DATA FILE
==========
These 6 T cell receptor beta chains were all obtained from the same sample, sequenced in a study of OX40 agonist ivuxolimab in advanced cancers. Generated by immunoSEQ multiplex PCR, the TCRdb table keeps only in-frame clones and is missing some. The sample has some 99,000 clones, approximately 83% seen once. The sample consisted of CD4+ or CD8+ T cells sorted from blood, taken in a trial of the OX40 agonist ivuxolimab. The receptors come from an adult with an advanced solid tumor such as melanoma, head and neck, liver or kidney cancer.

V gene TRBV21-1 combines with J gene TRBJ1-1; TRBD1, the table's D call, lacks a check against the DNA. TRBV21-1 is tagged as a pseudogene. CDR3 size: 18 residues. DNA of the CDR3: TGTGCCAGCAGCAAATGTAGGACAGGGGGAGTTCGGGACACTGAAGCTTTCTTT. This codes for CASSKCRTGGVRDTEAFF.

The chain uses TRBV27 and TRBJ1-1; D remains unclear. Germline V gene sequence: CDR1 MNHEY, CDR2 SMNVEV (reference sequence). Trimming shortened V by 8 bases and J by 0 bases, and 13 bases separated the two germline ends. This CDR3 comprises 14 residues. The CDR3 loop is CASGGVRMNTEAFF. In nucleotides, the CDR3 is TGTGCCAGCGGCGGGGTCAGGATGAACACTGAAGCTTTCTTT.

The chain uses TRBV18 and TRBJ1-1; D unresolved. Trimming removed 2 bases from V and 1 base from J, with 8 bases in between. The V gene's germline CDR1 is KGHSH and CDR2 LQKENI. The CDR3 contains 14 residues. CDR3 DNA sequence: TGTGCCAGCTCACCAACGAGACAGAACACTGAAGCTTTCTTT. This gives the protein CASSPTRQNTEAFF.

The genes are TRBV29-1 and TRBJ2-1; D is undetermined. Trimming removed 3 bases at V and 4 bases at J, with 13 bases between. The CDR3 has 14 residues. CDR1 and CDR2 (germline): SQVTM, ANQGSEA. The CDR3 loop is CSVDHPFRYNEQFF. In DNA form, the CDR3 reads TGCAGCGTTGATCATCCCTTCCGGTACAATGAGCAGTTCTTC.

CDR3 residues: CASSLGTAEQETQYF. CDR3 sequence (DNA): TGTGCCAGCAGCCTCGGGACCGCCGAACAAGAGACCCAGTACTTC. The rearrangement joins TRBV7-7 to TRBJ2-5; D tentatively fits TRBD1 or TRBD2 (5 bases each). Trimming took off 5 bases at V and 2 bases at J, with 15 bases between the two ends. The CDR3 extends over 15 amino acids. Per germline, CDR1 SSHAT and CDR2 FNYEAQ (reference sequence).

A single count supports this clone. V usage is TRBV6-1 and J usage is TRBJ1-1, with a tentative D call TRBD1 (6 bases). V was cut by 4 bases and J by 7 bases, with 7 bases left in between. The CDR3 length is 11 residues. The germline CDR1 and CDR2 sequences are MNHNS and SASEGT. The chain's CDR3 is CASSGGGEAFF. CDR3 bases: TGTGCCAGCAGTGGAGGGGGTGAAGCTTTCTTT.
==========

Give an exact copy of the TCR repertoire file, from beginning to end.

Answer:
These 6 T cell receptor beta chains were all obtained from the same sample, sequenced in a study of OX40 agonist ivuxolimab in advanced cancers. Generated by immunoSEQ multiplex PCR, the TCRdb table keeps only in-frame clones and is missing some. The sample has some 99,000 clones, approximately 83% seen once. The sample consisted of CD4+ or CD8+ T cells sorted from blood, taken in a trial of the OX40 agonist ivuxolimab. The receptors come from an adult with an advanced solid tumor such as melanoma, head and neck, liver or kidney cancer.

V gene TRBV21-1 combines with J gene TRBJ1-1; TRBD1, the table's D call, lacks a check against the DNA. TRBV21-1 is tagged as a pseudogene. CDR3 size: 18 residues. DNA of the CDR3: TGTGCCAGCAGCAAATGTAGGACAGGGGGAGTTCGGGACACTGAAGCTTTCTTT. This codes for CASSKCRTGGVRDTEAFF.

The chain uses TRBV27 and TRBJ1-1; D remains unclear. Germline V gene sequence: CDR1 MNHEY, CDR2 SMNVEV (reference sequence). Trimming shortened V by 8 bases and J by 0 bases, and 13 bases separated the two germline ends. This CDR3 comprises 14 residues. The CDR3 loop is CASGGVRMNTEAFF. In nucleotides, the CDR3 is TGTGCCAGCGGCGGGGTCAGGATGAACACTGAAGCTTTCTTT.

The chain uses TRBV18 and TRBJ1-1; D unresolved. Trimming removed 2 bases from V and 1 base from J, with 8 bases in between. The V gene's germline CDR1 is KGHSH and CDR2 LQKENI. The CDR3 contains 14 residues. CDR3 DNA sequence: TGTGCCAGCTCACCAACGAGACAGAACACTGAAGCTTTCTTT. This gives the protein CASSPTRQNTEAFF.

The genes are TRBV29-1 and TRBJ2-1; D is undetermined. Trimming removed 3 bases at V and 4 bases at J, with 13 bases between. The CDR3 has 14 residues. CDR1 and CDR2 (germline): SQVTM, ANQGSEA. The CDR3 loop is CSVDHPFRYNEQFF. In DNA form, the CDR3 reads TGCAGCGTTGATCATCCCTTCCGGTACAATGAGCAGTTCTTC.

CDR3 residues: CASSLGTAEQETQYF. CDR3 sequence (DNA): TGTGCCAGCAGCCTCGGGACCGCCGAACAAGAGACCCAGTACTTC. The rearrangement joins TRBV7-7 to TRBJ2-5; D tentatively fits TRBD1 or TRBD2 (5 bases each). Trimming took off 5 bases at V and 2 bases at J, with 15 bases between the two ends. The CDR3 extends over 15 amino acids. Per germline, CDR1 SSHAT and CDR2 FNYEAQ (reference sequence).

A single count supports this clone. V usage is TRBV6-1 and J usage is TRBJ1-1, with a tentative D call TRBD1 (6 bases). V was cut by 4 bases and J by 7 bases, with 7 bases left in between. The CDR3 length is 11 residues. The germline CDR1 and CDR2 sequences are MNHNS and SASEGT. The chain's CDR3 is CASSGGGEAFF. CDR3 bases: TGTGCCAGCAGTGGAGGGGGTGAAGCTTTCTTT.